Strawberry 100% Vol. 2 (Viz Media)

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strawberry.jpgThis male-centric romance tale has a sweet flavor all its own.



189 pgs. B&W; $7.99

(W / A: Mizuki Kawashita)


Though it's being released under the Shonen Jump Advanced imprint, Strawberry 100% (a.k.a. Ichigo 100%) is more romance-oriented than most of the titles included in Shonen Jump, Viz Media's male-oriented monthly manga magazine. You won't find any explosions, giant robots, or fighting here. Instead, Strawberry 100% takes the tropes usually found in fluffy shojo romance stories and filters them through a guy's distinctive point of view. The result is a thoroughly fresh take on the romance genre.


The rather suggestive cover to Strawberry 100% Vol. 2. Click thumbnail for a larger image.Junpei Manaka is an average junior high school student, frantically studying for high school entrance exams while trying to impress the girls at his school. In Volume 1, he had a strange rooftop encounter with a beautiful and mysterious young lady wearing strawberry-printed panties. Soon after this fateful moment, Junpei met and befriended Aya, a bespectacled and bookish aspiring writer looking for someone to read her latest novel. He also got together with Tsukasa, the hottest girl in school-much to his shock and amazement. Still, even though he's the envy of every boy at his school-particularly when he finds himself alone with Tsukasa in her bedroom—Junpei can't forget about the girl in the strawberry panties.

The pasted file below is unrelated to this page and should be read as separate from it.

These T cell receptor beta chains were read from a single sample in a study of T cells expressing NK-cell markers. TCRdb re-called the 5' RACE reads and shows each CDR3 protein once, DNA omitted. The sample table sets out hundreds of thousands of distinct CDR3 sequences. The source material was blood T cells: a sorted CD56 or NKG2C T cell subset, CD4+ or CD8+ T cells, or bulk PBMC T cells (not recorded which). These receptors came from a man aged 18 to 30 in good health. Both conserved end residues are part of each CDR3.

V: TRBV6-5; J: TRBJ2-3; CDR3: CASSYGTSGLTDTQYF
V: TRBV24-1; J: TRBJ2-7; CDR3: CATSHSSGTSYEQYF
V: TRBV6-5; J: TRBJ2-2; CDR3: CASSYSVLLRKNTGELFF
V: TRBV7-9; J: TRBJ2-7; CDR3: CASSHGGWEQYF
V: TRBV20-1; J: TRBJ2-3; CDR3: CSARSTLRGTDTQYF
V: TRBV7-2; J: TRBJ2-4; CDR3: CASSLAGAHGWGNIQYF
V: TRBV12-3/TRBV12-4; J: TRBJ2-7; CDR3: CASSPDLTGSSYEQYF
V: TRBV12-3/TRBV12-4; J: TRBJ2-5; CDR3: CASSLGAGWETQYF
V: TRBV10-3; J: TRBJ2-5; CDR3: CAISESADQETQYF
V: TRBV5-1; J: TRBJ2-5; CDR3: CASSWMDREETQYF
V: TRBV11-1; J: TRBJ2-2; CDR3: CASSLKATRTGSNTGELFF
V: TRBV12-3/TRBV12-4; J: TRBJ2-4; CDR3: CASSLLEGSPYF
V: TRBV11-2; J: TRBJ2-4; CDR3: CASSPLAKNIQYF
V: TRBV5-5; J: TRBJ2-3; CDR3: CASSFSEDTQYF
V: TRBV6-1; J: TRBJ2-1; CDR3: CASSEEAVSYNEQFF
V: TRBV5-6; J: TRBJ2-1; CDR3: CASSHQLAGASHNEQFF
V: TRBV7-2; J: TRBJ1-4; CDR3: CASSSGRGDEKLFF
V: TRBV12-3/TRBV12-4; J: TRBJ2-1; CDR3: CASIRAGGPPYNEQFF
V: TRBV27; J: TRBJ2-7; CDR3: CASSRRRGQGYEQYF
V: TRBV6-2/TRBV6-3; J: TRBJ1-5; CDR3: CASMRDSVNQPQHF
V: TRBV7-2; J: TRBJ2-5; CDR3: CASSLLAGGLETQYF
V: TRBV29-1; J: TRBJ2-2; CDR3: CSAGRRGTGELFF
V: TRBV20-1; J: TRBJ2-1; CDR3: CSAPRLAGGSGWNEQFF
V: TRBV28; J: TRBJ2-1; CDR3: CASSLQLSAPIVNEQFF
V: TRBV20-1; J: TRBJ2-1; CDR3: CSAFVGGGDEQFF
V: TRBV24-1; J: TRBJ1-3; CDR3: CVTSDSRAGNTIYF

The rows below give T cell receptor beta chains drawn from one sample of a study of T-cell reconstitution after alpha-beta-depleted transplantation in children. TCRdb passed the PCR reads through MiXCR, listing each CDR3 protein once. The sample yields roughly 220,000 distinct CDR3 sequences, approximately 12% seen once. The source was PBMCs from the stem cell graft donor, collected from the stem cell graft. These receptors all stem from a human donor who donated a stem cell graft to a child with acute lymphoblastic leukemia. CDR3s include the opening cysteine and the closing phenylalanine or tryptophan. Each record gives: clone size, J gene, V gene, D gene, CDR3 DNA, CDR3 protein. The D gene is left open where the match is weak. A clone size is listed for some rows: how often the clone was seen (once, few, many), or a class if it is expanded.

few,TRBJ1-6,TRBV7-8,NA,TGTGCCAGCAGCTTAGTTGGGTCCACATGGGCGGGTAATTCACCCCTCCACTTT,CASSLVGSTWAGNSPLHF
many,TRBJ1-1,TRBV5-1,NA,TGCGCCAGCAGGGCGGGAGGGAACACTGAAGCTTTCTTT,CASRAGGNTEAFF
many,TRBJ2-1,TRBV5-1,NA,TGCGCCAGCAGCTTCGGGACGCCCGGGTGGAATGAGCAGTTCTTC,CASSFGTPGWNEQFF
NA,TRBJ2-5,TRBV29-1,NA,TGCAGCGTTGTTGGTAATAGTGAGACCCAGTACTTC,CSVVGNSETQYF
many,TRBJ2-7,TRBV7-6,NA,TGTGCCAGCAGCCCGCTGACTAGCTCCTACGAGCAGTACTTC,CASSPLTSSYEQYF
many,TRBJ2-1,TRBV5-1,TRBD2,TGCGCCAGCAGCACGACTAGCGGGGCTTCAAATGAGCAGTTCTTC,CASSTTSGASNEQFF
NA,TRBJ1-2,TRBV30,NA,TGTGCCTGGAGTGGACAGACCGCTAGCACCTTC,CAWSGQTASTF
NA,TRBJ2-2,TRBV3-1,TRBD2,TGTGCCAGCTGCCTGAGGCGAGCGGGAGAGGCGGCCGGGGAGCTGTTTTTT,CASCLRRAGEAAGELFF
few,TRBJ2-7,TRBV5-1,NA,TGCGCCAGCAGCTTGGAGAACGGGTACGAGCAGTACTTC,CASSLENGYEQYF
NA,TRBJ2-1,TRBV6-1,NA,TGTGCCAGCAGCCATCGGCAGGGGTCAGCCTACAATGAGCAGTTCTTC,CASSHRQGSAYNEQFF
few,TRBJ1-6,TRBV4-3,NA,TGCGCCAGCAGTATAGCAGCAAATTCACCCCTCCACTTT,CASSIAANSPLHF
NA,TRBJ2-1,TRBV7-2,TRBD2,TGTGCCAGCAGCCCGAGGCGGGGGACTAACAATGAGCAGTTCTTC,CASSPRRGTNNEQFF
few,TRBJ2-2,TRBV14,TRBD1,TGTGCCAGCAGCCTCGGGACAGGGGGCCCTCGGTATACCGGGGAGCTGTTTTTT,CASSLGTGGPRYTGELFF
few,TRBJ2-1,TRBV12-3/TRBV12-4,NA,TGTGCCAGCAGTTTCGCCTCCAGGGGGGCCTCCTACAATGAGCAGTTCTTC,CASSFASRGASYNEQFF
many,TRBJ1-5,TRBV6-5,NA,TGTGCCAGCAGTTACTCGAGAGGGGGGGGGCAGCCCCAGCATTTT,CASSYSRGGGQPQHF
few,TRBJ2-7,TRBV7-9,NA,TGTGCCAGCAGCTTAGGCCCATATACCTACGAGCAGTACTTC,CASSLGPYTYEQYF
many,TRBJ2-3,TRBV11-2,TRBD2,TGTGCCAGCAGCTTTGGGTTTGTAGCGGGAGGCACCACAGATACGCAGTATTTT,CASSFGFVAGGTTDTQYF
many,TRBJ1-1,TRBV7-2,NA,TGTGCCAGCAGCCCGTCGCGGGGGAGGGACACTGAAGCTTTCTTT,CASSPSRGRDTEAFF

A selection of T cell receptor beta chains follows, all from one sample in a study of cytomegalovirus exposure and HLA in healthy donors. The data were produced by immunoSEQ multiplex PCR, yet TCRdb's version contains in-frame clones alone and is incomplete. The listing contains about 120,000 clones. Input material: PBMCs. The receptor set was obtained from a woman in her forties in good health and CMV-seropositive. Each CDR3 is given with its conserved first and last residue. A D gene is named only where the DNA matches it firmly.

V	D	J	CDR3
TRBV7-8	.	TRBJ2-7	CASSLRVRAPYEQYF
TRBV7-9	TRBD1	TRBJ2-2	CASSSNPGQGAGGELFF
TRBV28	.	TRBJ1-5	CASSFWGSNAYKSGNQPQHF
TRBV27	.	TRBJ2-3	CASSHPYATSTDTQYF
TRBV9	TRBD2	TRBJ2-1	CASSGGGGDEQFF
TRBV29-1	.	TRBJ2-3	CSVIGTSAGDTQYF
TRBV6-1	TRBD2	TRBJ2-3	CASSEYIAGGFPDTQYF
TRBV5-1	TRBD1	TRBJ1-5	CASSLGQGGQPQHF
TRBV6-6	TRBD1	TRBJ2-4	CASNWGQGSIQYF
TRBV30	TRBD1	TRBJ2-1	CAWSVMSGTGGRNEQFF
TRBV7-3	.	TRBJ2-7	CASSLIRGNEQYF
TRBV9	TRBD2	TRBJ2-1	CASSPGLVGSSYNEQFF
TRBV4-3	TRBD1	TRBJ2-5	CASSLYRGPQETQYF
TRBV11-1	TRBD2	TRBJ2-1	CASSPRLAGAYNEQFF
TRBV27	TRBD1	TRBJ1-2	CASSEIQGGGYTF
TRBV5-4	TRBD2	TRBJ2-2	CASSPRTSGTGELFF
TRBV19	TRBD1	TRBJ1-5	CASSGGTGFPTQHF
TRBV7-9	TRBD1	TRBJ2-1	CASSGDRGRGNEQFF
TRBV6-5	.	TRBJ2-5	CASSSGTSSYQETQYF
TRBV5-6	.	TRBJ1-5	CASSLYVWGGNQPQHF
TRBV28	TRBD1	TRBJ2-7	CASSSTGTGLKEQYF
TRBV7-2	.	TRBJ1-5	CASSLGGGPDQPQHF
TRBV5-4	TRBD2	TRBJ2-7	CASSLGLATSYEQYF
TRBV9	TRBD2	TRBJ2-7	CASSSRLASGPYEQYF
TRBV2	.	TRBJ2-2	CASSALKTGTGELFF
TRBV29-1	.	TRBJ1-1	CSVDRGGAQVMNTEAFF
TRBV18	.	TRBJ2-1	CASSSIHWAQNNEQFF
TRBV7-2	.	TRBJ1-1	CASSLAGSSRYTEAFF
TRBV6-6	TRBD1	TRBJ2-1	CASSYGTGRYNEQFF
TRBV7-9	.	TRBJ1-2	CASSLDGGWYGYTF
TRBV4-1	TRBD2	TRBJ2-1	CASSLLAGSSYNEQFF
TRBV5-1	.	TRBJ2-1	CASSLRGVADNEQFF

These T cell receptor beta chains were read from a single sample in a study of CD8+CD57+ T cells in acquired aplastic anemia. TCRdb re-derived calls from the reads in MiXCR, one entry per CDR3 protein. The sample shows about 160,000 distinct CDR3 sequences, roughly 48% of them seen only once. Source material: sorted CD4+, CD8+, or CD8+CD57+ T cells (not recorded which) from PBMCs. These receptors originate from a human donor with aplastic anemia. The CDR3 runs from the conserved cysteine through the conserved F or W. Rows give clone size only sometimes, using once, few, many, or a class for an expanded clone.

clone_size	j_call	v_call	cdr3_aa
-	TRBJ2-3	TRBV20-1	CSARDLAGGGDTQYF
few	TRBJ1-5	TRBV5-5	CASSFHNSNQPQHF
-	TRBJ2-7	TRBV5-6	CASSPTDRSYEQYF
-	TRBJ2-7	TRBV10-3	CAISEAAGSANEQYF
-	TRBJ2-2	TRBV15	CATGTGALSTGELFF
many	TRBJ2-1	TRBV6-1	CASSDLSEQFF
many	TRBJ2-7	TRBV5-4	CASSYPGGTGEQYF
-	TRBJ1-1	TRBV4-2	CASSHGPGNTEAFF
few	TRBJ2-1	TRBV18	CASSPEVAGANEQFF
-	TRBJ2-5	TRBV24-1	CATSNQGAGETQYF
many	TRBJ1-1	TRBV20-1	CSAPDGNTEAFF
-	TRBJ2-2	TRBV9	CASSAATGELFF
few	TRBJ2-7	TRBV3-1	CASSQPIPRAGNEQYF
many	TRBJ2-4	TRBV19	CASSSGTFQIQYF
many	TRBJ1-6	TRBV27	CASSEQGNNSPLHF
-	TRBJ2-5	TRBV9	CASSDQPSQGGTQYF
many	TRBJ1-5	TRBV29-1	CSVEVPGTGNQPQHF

Volume 2 joins our beleaguered, hormone-driven hero on the eve of his all-important high school entrance exam. Against his will, Junpei's attraction to Aya has grown to the point where it's distracting him from his relationship with Tsukasa, and his studies. So, naturally, it's more than a little shocking for Junpei when he discovers what the reader has known all along—Aya, sans glasses and librarian hairdo, is the mysterious strawberry panty-clad siren! And, if that wasn't enough, a new mysterious girl hits him in the head with a soda can. Future love interest alert...


It's a little surprising to see writer/author Mizuki Kawashita do away with the "secret" of the strawberry panties so early in the series. However, one gets the feeling that even with the knowledge that Aya is his "dream girl," Junpei still has a lot of growing up to do. Kawashita's handling of the male romantic standpoint is expert, particularly during Junpei's PG-13 fantasy sequences. The art, while fairly generic, is well detailed and smoothly arranged on the page, and the story is fast-paced, yet engaging. Though Kawashita indulges in many of the typical shojo storylines-accidental nudity, love triangles, couples attending different schools—the presence of a believable, likable male main character separates Strawberry 100% from many of its contemporaries. | J. Bowers

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